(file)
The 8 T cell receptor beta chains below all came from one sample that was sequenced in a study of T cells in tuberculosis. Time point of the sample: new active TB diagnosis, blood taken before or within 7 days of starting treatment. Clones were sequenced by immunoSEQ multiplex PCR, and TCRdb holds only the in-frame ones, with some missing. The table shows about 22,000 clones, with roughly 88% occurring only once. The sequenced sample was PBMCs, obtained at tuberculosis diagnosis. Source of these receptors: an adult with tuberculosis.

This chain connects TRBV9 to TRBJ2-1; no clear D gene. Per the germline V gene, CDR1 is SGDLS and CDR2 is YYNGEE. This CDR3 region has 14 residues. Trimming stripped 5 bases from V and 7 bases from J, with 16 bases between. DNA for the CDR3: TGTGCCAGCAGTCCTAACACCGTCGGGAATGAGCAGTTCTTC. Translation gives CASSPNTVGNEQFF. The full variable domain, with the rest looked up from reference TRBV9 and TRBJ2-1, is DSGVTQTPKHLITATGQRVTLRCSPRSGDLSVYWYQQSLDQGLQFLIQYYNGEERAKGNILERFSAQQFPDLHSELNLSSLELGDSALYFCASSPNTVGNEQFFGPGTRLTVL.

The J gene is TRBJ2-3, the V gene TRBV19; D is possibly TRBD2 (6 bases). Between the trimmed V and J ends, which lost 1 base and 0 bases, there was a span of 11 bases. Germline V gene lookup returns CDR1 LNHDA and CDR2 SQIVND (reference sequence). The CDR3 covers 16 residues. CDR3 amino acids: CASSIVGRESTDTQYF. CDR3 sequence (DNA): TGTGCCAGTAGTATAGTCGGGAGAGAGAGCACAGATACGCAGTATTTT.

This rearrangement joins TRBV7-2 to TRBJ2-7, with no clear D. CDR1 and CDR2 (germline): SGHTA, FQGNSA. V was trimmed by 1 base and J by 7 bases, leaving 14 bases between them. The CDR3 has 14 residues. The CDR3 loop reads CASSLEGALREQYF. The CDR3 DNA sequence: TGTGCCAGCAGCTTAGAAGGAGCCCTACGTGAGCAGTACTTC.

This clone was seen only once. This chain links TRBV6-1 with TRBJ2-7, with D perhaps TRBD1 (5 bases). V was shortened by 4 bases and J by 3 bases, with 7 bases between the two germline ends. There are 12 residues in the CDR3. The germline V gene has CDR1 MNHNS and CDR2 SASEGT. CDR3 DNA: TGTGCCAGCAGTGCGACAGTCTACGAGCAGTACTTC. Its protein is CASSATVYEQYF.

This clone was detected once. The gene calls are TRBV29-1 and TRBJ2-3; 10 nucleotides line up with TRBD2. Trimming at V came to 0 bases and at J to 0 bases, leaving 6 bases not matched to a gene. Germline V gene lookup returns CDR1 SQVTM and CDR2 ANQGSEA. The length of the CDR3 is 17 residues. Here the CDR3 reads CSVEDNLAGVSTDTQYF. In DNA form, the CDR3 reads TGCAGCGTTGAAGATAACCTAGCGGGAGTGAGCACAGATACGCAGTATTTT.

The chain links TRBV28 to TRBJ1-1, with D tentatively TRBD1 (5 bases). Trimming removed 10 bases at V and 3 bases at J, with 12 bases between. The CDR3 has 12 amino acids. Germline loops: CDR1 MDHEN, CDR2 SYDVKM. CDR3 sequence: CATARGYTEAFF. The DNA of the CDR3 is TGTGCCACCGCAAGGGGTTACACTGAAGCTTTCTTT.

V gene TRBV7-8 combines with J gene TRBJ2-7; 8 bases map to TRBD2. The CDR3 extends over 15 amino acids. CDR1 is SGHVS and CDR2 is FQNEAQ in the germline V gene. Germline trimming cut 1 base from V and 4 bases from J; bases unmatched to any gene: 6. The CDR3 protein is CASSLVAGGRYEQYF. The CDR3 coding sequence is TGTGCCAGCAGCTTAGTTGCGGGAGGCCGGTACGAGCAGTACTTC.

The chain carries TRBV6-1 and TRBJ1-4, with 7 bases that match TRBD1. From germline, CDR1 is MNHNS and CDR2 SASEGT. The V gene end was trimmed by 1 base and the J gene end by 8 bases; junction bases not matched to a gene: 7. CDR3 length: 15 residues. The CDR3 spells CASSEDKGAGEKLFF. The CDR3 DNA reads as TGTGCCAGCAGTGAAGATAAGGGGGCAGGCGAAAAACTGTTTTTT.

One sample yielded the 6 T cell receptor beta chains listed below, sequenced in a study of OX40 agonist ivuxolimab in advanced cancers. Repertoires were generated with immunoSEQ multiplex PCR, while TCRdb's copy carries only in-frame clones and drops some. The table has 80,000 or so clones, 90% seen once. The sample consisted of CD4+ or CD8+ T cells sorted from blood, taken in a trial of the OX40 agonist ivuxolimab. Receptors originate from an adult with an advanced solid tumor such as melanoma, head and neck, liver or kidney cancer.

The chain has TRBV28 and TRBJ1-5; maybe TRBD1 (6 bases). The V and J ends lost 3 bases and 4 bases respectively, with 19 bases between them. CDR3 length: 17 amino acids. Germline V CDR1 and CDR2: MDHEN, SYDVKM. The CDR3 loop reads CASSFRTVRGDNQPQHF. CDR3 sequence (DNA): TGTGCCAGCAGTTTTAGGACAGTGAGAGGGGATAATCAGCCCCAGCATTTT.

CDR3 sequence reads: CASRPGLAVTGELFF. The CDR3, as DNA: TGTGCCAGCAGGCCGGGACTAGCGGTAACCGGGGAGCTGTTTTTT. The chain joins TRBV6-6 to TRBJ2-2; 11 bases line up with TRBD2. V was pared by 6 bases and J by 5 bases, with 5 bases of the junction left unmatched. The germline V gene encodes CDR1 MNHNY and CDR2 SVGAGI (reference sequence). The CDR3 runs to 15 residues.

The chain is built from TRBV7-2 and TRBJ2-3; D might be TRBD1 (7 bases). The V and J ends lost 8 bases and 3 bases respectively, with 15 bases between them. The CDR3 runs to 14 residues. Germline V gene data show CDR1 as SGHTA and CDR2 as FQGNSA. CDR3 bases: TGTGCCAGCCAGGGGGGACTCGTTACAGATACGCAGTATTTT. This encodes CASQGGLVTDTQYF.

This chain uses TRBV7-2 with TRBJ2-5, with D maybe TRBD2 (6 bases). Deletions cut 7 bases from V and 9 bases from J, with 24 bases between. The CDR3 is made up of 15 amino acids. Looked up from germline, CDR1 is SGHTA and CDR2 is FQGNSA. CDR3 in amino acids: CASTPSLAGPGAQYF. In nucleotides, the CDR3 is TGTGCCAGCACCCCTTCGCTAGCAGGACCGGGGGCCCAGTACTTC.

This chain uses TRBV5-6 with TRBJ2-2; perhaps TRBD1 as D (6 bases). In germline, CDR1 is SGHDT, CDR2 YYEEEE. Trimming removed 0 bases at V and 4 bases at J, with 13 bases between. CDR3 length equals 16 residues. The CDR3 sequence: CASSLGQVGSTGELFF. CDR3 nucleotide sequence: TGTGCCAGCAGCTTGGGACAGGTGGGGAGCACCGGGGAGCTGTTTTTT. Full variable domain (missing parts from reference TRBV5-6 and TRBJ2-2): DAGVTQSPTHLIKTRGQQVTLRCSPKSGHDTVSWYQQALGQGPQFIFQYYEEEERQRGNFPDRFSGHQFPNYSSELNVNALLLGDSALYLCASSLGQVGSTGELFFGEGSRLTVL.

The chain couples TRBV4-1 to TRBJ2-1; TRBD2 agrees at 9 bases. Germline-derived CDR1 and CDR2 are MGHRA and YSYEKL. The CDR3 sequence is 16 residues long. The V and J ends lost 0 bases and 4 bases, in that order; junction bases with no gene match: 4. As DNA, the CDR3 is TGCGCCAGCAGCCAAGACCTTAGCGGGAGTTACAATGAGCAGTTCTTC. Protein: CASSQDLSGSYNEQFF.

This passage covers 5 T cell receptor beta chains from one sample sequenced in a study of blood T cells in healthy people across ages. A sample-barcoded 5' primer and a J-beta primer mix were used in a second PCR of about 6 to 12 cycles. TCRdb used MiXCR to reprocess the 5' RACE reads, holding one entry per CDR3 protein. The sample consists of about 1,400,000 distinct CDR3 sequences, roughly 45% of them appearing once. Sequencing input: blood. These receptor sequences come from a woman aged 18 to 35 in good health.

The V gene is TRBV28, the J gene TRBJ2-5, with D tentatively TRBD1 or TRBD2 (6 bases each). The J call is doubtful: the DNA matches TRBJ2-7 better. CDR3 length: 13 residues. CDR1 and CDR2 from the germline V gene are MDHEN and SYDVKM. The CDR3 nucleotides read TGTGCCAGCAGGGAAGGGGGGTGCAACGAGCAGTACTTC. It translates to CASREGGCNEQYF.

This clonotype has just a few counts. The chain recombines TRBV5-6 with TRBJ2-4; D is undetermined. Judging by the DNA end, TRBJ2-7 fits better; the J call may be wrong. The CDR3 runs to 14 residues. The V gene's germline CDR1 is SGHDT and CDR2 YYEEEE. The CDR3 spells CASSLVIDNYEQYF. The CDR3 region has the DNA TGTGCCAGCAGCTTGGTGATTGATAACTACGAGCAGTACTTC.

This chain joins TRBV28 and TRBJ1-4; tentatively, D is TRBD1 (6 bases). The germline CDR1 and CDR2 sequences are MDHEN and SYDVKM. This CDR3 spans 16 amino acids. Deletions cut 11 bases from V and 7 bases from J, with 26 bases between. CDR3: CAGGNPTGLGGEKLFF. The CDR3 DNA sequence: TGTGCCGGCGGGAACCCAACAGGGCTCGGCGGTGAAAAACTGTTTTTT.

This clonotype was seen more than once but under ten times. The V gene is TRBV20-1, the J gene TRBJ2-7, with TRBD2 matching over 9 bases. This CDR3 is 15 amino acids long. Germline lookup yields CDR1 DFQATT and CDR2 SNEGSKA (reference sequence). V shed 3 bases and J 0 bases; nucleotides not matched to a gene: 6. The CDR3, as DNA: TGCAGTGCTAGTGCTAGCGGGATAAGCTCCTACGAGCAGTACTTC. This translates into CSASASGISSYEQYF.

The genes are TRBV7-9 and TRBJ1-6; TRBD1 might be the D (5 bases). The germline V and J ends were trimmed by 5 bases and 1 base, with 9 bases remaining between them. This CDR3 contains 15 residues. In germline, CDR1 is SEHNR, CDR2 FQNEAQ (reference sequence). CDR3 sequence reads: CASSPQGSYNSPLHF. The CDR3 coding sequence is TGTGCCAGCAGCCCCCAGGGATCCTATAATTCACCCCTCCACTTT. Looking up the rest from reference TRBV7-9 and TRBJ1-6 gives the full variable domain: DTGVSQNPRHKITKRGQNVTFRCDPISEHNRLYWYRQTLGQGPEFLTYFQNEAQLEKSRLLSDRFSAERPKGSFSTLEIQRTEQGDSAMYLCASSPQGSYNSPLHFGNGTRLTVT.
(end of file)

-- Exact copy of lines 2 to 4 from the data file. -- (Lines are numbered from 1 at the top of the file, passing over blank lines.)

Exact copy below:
This chain connects TRBV9 to TRBJ2-1; no clear D gene. Per the germline V gene, CDR1 is SGDLS and CDR2 is YYNGEE. This CDR3 region has 14 residues. Trimming stripped 5 bases from V and 7 bases from J, with 16 bases between. DNA for the CDR3: TGTGCCAGCAGTCCTAACACCGTCGGGAATGAGCAGTTCTTC. Translation gives CASSPNTVGNEQFF. The full variable domain, with the rest looked up from reference TRBV9 and TRBJ2-1, is DSGVTQTPKHLITATGQRVTLRCSPRSGDLSVYWYQQSLDQGLQFLIQYYNGEERAKGNILERFSAQQFPDLHSELNLSSLELGDSALYFCASSPNTVGNEQFFGPGTRLTVL.

The J gene is TRBJ2-3, the V gene TRBV19; D is possibly TRBD2 (6 bases). Between the trimmed V and J ends, which lost 1 base and 0 bases, there was a span of 11 bases. Germline V gene lookup returns CDR1 LNHDA and CDR2 SQIVND (reference sequence). The CDR3 covers 16 residues. CDR3 amino acids: CASSIVGRESTDTQYF. CDR3 sequence (DNA): TGTGCCAGTAGTATAGTCGGGAGAGAGAGCACAGATACGCAGTATTTT.

This rearrangement joins TRBV7-2 to TRBJ2-7, with no clear D. CDR1 and CDR2 (germline): SGHTA, FQGNSA. V was trimmed by 1 base and J by 7 bases, leaving 14 bases between them. The CDR3 has 14 residues. The CDR3 loop reads CASSLEGALREQYF. The CDR3 DNA sequence: TGTGCCAGCAGCTTAGAAGGAGCCCTACGTGAGCAGTACTTC.